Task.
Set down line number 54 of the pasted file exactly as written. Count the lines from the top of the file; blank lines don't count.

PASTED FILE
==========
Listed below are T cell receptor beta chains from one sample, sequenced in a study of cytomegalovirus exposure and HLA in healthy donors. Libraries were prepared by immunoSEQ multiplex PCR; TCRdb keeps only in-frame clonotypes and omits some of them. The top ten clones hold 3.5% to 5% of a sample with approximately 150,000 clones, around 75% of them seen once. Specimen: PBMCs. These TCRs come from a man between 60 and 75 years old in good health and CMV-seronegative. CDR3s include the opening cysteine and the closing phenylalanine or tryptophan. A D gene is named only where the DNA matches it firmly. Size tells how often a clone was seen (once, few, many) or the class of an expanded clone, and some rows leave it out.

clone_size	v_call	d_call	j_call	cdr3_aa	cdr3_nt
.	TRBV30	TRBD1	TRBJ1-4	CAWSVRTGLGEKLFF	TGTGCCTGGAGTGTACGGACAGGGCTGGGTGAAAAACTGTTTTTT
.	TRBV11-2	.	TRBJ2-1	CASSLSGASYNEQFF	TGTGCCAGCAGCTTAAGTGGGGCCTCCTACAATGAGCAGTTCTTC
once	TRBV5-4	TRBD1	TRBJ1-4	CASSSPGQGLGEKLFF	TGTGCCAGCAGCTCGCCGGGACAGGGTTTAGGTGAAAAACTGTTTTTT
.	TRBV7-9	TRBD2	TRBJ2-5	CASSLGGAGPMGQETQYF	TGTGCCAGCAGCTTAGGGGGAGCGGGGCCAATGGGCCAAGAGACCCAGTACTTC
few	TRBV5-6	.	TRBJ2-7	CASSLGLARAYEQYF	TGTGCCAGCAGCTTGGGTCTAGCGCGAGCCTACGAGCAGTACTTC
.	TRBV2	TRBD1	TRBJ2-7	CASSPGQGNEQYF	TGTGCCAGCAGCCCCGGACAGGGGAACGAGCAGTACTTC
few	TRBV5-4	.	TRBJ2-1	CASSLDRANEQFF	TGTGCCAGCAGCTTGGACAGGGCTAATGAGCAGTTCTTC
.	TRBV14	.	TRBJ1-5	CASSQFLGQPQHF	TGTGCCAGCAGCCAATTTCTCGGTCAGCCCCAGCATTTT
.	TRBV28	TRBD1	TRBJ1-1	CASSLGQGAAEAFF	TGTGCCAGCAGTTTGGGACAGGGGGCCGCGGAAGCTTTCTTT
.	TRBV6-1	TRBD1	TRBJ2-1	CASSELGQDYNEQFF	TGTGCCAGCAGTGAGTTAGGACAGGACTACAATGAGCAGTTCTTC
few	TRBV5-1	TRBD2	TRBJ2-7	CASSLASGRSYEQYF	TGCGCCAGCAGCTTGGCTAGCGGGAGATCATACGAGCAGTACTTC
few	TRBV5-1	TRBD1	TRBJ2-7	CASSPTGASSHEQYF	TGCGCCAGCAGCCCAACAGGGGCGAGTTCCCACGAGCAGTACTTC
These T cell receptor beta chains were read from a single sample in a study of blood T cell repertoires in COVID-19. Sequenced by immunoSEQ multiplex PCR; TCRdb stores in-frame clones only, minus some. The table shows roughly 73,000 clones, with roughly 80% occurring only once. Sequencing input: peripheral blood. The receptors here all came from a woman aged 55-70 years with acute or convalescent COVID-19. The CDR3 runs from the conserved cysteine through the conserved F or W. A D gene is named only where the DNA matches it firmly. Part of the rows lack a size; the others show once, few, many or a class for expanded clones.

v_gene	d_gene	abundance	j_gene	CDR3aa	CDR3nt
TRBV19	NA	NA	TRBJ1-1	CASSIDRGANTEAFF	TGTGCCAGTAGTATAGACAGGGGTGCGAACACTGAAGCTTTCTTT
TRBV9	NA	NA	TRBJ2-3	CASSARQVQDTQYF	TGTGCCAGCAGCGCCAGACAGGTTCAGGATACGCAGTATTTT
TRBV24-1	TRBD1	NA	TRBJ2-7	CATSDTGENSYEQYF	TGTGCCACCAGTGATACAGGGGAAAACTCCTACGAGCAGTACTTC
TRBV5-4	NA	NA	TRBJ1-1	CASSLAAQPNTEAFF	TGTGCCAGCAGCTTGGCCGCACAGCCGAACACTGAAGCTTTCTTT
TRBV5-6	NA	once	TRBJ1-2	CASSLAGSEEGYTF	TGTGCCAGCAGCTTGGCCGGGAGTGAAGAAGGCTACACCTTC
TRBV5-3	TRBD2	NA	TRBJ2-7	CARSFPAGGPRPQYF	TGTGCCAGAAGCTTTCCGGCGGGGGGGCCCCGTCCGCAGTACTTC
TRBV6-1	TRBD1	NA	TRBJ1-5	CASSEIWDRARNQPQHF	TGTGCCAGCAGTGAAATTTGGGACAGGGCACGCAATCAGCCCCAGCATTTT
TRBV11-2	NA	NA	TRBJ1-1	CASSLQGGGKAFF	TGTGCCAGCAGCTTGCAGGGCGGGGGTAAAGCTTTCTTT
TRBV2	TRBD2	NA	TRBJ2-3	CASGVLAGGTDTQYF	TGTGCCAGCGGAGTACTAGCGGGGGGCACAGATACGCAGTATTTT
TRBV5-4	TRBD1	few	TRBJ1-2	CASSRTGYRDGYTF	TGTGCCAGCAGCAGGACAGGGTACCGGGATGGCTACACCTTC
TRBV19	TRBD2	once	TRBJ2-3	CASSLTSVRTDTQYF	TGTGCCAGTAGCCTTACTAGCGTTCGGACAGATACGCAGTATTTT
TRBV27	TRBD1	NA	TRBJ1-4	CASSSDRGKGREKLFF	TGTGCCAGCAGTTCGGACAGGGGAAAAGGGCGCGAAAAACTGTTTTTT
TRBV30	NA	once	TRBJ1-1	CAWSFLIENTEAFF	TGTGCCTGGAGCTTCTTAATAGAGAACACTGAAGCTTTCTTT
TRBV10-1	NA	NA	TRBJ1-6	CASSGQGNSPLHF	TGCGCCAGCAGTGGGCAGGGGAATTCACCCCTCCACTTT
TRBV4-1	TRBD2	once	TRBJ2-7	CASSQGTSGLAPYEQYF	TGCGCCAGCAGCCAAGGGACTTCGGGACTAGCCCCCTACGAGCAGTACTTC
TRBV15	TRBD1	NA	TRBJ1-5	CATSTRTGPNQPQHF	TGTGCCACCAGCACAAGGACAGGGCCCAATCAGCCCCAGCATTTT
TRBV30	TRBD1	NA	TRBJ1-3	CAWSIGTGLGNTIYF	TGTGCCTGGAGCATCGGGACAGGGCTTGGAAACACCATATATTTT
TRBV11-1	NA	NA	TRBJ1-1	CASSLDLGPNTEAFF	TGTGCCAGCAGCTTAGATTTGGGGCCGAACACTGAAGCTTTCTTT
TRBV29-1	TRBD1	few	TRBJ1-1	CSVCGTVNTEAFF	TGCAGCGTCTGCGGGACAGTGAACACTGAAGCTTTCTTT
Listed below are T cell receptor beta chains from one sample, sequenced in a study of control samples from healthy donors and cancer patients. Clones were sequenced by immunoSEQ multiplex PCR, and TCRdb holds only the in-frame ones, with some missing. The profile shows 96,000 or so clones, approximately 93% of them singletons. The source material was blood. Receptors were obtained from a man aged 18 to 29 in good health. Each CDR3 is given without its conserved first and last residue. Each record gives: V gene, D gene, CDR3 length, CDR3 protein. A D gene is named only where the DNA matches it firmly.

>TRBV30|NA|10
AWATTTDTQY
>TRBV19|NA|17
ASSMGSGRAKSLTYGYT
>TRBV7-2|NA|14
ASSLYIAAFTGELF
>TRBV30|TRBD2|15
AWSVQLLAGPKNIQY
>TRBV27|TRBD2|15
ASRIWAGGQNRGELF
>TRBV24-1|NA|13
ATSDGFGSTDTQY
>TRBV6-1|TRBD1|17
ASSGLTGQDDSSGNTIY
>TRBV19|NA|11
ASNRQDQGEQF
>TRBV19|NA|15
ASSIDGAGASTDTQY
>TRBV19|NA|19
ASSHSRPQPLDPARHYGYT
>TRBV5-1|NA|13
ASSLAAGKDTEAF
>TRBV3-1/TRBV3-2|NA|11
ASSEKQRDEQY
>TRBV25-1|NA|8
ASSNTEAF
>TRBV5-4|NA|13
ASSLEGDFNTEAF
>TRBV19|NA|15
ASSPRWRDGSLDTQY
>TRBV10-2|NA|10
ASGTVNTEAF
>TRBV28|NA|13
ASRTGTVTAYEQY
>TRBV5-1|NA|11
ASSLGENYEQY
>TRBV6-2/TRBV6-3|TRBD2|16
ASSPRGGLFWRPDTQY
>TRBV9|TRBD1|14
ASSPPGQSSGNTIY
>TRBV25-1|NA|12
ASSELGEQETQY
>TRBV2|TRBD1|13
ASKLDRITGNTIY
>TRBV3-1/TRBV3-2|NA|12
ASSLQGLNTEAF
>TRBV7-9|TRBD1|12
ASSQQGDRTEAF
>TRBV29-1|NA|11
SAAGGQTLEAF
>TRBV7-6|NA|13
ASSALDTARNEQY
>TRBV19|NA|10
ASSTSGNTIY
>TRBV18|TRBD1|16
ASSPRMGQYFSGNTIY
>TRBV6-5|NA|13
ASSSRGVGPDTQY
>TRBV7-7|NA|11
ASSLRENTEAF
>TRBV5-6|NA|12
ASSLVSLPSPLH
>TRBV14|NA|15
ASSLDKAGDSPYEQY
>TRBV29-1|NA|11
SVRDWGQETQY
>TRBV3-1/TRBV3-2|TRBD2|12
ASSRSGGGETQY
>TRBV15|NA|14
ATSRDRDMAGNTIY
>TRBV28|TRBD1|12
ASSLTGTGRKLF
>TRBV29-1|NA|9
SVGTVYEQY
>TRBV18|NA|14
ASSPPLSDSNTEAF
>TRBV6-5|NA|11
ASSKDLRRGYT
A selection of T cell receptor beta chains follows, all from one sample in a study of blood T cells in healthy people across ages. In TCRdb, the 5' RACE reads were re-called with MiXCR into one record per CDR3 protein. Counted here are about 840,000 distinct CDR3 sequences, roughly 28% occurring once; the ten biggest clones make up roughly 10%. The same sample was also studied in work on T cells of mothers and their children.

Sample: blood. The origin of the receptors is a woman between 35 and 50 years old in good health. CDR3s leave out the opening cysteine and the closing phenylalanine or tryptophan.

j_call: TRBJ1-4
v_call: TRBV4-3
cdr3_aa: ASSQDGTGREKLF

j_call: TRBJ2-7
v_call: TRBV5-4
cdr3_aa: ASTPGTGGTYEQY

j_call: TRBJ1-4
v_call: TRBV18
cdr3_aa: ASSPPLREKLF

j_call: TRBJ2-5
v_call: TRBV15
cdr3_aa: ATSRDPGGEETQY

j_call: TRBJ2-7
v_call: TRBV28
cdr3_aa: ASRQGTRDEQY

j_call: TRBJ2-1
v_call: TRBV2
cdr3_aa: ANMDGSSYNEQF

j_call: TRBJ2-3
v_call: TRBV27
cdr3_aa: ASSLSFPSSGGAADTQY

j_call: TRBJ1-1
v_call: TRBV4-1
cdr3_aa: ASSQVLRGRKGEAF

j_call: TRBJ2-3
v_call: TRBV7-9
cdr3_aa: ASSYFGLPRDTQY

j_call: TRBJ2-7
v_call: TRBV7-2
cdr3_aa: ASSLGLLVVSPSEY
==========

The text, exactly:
ASSIDGAGASTDTQY